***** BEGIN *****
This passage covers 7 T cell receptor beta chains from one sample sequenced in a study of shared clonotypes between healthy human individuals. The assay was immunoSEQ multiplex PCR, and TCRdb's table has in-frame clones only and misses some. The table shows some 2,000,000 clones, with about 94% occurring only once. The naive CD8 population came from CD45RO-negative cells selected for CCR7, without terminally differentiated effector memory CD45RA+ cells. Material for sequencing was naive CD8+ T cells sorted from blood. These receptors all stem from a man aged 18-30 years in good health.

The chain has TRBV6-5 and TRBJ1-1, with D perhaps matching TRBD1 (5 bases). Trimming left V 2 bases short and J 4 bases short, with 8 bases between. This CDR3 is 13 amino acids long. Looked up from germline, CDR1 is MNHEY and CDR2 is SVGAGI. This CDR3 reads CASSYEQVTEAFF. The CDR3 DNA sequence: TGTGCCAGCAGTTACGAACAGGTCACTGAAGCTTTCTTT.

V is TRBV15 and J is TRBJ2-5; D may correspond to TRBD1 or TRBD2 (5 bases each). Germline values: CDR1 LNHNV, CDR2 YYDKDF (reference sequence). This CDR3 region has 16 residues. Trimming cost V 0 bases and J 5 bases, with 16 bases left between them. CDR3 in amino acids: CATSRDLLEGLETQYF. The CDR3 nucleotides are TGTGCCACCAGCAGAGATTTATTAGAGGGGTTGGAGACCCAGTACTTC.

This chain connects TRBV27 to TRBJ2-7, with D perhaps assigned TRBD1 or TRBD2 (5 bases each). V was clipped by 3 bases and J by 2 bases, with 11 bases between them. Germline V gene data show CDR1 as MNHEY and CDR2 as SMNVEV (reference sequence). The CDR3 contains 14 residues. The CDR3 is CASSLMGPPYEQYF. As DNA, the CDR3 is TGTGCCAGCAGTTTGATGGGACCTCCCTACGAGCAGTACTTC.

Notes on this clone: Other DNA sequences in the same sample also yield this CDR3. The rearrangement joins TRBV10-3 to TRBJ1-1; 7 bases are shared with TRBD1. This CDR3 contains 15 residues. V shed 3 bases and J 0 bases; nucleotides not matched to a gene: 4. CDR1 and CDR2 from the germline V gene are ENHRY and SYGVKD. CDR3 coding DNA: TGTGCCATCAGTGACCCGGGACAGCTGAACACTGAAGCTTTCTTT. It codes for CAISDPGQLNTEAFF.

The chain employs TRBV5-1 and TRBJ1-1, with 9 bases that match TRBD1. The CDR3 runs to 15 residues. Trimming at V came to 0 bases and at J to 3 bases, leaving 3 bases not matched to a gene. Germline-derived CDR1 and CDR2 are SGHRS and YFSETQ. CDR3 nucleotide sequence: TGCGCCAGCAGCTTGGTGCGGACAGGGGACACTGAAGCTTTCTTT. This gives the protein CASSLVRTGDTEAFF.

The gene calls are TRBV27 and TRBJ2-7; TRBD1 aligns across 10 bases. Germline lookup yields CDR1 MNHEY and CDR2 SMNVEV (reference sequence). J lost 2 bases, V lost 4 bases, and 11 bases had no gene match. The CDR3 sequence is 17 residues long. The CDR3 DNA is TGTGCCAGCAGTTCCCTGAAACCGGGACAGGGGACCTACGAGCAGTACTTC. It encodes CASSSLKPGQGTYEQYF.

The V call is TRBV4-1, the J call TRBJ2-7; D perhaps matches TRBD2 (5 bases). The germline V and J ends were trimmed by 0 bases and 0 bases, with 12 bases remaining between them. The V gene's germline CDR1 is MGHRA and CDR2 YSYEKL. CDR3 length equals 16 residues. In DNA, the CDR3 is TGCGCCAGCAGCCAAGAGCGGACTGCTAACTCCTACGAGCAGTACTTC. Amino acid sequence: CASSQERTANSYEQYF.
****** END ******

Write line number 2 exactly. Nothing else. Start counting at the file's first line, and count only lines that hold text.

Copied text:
The chain has TRBV6-5 and TRBJ1-1, with D perhaps matching TRBD1 (5 bases). Trimming left V 2 bases short and J 4 bases short, with 8 bases between. This CDR3 is 13 amino acids long. Looked up from germline, CDR1 is MNHEY and CDR2 is SVGAGI. This CDR3 reads CASSYEQVTEAFF. The CDR3 DNA sequence: TGTGCCAGCAGTTACGAACAGGTCACTGAAGCTTTCTTT.